A movie review by Don Thomas.
The movie is based on the true story of A Company, 25th Infantry battalion of the Irish Defense Forces. It takes place in the Democratic Republic of the Congo, Sept. 1961. A Company is part of a larger UN Peace keeping force sent to the Congo during its Civil War and is Ireland's first international military deployment.
A Company, under the command of Commandant Pat Quinlan, is deployed to the small mining town of Jadotville as a protection force for the local settlers. As soon as they arrived Commandant Quinlan has the men dig defensive positions and site the few support weapons that he has which consisted of a couple of water cooled Vickers machine guns and 60mm mortars.
Soon after the small force of 155 Irish soldiers were attacked by a 3000 mercenary and militia force. For five days A company held off repeated attacks killing over 300 of the attacking force. But with no chance of a relief force and no food, water and ammunition left, A Company had to surrender. And they were held as POWs for a month and then released. Though the Irishmen had many wounded there were none killed. The men credit the leadership of Commandant Quinlan for holding their position and saving so many lives.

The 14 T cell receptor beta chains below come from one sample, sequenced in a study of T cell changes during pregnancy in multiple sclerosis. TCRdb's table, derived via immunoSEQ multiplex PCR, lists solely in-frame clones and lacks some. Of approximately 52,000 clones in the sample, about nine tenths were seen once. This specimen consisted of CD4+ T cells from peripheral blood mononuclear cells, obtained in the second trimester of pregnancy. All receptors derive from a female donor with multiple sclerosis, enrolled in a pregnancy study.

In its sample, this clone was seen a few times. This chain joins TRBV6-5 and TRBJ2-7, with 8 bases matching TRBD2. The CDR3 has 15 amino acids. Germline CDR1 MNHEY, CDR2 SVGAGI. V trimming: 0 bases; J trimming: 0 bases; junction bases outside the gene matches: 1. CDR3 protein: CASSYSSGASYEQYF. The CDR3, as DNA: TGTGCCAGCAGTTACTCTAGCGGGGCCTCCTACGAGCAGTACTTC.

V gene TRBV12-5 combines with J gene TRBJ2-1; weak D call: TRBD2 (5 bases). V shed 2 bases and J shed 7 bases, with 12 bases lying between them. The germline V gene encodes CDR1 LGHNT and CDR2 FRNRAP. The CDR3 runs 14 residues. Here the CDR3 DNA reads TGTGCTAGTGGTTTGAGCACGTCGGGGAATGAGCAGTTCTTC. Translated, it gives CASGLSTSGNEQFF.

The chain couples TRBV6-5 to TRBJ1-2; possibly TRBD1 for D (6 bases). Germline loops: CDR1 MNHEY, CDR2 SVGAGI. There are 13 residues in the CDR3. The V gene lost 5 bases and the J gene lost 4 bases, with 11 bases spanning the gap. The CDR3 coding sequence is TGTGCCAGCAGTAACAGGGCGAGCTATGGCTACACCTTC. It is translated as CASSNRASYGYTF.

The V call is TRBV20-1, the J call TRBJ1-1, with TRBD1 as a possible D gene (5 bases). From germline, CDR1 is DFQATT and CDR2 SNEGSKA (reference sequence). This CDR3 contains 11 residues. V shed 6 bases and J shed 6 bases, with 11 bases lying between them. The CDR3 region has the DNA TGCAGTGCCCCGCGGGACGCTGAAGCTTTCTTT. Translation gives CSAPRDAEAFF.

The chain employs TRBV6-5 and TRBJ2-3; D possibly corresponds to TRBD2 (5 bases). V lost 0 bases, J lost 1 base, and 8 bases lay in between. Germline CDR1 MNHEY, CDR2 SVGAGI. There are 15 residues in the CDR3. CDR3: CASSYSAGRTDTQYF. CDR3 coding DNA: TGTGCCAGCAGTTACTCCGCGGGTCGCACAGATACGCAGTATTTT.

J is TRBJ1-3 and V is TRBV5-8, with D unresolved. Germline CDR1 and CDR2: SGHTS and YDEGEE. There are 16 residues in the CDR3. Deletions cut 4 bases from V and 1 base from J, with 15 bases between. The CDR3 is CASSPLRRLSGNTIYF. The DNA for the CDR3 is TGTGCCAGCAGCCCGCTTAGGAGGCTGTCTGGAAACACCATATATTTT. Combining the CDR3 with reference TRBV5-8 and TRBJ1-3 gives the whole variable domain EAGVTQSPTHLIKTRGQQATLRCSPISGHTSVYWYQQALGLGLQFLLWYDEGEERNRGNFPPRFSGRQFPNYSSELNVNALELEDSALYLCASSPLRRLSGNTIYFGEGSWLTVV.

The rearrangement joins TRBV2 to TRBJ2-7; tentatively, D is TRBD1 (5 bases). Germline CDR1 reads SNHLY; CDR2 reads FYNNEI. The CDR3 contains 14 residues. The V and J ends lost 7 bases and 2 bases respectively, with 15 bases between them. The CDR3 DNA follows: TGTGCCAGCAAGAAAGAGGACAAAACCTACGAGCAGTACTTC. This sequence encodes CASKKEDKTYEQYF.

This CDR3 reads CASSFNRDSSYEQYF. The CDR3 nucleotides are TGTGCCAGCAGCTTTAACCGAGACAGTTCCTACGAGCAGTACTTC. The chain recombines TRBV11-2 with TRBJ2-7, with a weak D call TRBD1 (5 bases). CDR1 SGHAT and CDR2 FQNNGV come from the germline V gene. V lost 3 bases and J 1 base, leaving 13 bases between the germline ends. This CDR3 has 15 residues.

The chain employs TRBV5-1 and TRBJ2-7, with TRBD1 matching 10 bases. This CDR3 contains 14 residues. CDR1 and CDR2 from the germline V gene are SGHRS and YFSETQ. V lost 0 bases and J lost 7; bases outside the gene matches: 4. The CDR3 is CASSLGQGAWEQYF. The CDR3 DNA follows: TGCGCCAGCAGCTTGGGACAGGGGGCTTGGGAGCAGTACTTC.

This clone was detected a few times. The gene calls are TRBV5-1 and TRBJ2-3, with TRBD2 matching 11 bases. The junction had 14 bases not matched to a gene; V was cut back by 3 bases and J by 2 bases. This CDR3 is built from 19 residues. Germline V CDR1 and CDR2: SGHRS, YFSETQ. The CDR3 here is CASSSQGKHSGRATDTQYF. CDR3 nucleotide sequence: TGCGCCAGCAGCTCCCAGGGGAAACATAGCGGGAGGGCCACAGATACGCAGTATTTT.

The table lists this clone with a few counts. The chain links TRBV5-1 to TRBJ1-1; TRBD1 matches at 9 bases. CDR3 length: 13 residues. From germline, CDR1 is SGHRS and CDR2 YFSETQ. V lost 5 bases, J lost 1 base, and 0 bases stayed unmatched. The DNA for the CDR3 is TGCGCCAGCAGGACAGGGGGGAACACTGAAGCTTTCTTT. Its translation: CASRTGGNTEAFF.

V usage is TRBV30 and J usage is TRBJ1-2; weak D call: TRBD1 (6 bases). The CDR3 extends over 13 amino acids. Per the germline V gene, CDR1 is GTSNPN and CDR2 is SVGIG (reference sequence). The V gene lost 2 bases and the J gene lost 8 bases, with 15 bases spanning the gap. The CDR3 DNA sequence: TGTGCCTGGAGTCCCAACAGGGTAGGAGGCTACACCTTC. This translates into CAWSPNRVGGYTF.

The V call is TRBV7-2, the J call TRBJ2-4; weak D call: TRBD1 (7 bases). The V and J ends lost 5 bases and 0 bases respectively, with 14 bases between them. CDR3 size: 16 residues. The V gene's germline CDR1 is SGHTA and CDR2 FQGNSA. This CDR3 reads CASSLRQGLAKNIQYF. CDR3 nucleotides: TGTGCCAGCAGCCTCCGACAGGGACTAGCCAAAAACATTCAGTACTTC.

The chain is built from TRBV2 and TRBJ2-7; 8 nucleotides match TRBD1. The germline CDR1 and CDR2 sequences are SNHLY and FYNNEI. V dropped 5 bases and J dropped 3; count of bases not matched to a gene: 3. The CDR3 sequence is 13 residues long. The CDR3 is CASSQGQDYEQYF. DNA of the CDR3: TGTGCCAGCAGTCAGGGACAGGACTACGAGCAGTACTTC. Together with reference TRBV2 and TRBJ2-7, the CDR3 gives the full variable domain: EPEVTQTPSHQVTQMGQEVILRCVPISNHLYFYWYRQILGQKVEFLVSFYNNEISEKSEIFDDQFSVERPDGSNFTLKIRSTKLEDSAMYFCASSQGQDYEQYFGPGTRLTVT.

There are many who liken their stand to that of the Battle of Rorke's Drift where 150 British soldiers held off over 3000 Zulu warriors. But unfortunately, the exploits of A Company was never recognized by the United Nations or their own country. This was due to their surrender and not to bring to light the political and strategic errors of the United nations itself. In 2004 the Irish Defense Ministry finally recognised the Soldiers of Jadotville and cleared Commandant Quinlan of any allegations of soldierly misconduct. Sadly it was nine years after his death in 1997.
I found the movie was historically correct and would give it a four out of five. If anything it shows how so-called peace keeping missions can turn very violent on short notice. And a lesson that since 1961 has repeated itself many times and governments are still willing to send their troops on UN missions that lack a clear cut mandate and mission, without the troop numbers and proper equipment to make the system work.
All photos courtesy of IMDb.